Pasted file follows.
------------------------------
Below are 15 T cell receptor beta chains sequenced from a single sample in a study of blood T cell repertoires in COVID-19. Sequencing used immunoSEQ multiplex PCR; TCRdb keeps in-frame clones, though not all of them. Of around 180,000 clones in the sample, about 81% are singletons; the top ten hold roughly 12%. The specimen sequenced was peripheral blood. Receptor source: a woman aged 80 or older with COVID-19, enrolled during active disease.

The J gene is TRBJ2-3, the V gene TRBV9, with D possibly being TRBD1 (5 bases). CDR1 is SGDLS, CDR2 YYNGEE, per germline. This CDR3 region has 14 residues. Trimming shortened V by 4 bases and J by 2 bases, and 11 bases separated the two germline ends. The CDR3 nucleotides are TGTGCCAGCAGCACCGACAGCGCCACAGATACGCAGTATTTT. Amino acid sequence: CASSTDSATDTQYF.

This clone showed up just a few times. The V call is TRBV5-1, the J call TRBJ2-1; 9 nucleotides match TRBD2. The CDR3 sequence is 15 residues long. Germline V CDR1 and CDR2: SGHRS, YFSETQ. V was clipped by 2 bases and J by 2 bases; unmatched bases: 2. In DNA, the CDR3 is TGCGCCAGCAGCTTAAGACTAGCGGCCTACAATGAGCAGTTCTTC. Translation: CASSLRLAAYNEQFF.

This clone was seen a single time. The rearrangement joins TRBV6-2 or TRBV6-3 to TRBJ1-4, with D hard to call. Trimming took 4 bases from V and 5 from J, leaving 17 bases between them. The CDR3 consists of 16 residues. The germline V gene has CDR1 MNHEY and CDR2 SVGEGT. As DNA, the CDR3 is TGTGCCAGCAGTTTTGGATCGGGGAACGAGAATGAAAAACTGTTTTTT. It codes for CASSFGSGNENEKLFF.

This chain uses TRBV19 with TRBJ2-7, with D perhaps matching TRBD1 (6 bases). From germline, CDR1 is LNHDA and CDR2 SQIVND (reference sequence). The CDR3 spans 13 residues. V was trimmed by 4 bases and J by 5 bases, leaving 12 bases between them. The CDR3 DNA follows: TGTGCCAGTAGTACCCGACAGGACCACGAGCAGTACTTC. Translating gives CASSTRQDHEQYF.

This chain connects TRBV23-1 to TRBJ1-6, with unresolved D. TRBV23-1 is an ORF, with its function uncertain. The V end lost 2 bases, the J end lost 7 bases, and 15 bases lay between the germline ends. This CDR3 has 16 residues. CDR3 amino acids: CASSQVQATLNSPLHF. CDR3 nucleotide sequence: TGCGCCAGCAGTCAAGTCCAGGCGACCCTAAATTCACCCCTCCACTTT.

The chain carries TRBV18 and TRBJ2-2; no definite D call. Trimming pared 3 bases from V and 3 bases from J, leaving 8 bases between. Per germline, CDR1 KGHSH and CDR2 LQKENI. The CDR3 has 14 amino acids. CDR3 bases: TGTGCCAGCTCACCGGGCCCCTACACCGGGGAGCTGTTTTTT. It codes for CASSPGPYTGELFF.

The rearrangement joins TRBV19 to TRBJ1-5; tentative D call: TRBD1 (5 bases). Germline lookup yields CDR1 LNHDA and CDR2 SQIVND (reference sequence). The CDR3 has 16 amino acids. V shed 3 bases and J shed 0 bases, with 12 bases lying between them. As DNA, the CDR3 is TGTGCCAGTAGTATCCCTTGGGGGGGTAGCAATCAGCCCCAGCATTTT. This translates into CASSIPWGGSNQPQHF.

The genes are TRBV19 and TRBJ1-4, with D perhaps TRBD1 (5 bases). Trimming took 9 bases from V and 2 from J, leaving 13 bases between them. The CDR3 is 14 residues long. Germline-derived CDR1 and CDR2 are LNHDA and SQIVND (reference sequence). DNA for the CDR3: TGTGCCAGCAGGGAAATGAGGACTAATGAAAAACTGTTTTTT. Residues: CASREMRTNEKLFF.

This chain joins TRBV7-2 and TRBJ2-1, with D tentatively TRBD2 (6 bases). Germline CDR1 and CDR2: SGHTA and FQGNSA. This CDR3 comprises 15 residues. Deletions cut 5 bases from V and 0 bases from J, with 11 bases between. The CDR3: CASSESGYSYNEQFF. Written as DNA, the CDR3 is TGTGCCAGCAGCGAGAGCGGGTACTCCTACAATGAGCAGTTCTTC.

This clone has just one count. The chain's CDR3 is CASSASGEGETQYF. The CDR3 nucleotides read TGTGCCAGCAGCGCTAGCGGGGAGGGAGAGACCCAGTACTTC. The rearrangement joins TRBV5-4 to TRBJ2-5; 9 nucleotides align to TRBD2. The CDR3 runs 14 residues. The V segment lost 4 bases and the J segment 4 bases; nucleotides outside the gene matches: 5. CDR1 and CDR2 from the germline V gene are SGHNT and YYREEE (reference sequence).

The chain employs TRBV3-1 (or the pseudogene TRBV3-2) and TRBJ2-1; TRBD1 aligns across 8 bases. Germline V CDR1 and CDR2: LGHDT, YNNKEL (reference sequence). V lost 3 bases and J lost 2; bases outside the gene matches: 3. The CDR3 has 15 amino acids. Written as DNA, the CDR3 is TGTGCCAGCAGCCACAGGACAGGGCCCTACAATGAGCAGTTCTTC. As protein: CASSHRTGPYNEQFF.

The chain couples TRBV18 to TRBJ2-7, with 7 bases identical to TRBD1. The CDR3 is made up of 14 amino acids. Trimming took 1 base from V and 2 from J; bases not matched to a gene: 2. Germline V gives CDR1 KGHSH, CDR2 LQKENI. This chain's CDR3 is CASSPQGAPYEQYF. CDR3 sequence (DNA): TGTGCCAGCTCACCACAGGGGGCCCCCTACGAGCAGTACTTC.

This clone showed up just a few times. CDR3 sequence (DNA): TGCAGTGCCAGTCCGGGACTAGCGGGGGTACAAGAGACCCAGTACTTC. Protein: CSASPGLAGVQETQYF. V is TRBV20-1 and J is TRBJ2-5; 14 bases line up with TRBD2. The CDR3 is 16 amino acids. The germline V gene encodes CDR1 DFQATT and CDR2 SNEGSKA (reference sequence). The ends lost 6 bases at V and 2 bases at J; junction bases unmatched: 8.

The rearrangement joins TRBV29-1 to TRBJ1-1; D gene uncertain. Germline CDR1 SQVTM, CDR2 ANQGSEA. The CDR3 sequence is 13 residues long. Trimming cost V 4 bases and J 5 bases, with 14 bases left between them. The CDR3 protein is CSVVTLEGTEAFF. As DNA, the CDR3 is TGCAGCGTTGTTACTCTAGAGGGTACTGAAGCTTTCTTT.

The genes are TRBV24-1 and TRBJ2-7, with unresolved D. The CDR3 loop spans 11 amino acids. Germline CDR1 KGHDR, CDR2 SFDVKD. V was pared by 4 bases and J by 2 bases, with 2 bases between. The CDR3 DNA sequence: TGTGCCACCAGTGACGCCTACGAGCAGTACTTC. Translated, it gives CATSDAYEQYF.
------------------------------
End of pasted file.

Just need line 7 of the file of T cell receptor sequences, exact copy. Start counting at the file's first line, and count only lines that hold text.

The chain carries TRBV18 and TRBJ2-2; no definite D call. Trimming pared 3 bases from V and 3 bases from J, leaving 8 bases between. Per germline, CDR1 KGHSH and CDR2 LQKENI. The CDR3 has 14 amino acids. CDR3 bases: TGTGCCAGCTCACCGGGCCCCTACACCGGGGAGCTGTTTTTT. It codes for CASSPGPYTGELFF.